The EU Charter of Fundamental Rights precludes the “general and indiscriminate retention of traffic data and location data” and “the Member States may not impose a general obligation to retain data on providers of electronic communications services.” This is clear following the Court of Justice of the European Union’s judgment of 22 December 2016 inTele2 Sverige  which affirms that Court’s previous judgment in Digital Rights Ireland, from 2014. In that judgment the CJEU held that the EU’s Data Retention Directive was invalid. Some EU member states, such as Sweden and the U.K., then continued to oblige telecommunications providers to generally retain data under their national laws. In Tele2 Sverige the EU held that such national laws must similarly comply with the Charter’s data protection rules and may thus be similarly invalid.
The Tele2 Sverige judgment is of great significance for a number of reasons. First, the CJEU made clear that the data retention laws of member states must comply with EU data protection rules. Some member states thought that the derogations provided by EU Directive 2002/58 allowed them to introduce national laws governing the general retention of personal date by private companies outside the scope of EU data protection law and the judgment of the CJEU in Digital Rights Ireland in particular.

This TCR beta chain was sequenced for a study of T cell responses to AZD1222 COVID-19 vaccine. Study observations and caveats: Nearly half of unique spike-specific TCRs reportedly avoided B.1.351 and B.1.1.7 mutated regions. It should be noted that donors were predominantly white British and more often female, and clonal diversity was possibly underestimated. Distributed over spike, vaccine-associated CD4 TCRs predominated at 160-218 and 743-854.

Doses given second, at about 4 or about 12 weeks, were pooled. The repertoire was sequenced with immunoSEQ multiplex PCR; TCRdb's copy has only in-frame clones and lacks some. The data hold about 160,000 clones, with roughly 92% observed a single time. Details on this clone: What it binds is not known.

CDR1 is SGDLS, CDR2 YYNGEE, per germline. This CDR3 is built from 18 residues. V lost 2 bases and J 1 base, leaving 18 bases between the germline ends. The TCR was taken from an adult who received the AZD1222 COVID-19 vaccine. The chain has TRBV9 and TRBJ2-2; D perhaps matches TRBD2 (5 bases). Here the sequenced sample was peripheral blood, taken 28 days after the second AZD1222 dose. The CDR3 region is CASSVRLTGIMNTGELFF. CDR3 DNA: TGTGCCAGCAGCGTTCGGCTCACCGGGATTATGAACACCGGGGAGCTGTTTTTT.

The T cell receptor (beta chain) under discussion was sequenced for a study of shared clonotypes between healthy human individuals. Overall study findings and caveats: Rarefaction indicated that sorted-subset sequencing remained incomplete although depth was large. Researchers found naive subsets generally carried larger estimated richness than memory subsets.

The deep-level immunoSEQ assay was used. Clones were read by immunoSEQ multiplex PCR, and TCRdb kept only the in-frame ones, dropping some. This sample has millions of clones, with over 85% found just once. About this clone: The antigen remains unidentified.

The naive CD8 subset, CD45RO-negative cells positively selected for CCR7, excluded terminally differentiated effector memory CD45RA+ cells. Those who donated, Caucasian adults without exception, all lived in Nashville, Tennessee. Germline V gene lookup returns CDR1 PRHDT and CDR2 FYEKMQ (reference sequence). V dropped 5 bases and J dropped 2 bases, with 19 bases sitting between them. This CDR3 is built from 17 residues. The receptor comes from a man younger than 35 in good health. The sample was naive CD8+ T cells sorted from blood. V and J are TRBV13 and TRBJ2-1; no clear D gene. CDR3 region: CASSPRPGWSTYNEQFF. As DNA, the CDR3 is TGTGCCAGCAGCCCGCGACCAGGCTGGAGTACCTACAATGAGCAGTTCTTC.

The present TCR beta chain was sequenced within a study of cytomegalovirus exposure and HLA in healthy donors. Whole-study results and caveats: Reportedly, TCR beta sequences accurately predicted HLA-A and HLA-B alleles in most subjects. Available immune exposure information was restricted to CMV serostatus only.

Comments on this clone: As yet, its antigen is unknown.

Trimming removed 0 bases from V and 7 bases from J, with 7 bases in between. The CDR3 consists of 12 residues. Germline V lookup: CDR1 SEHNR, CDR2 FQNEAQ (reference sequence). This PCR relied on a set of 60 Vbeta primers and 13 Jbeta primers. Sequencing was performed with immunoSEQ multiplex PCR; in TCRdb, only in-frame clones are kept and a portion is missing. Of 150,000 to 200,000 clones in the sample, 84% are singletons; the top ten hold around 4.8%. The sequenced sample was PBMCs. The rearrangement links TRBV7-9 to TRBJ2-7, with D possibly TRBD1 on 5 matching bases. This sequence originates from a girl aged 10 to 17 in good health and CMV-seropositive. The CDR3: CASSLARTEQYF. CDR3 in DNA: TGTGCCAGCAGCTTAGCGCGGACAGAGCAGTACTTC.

Second, the CJEU reiterated its judgment, in Digital Rights Ireland and Schrems, that generalised and indiscriminate surveillance is not permissible under EU law. Every phone call, text or internet connection that is made generates data about the location, time and duration of that communication. As the CJEU held, this “retained data, taken as a whole, is liable to allow very precise conclusions to be drawn concerning the private lives of the persons whose data has been retained.”
Third, the CJEU accepted that it may be necessary to retain data in some circumstances, such as in respect of “a public whose data is likely to reveal a link, at least an indirect one, with serious criminal offenses, and to contribute in one way or another to fighting serious crime or to preventing a serious risk to public security.” Data retention might be lawful if limited on the basis of geography, such as a city centre, where there exists a high risk of preparation for or commission of such offences.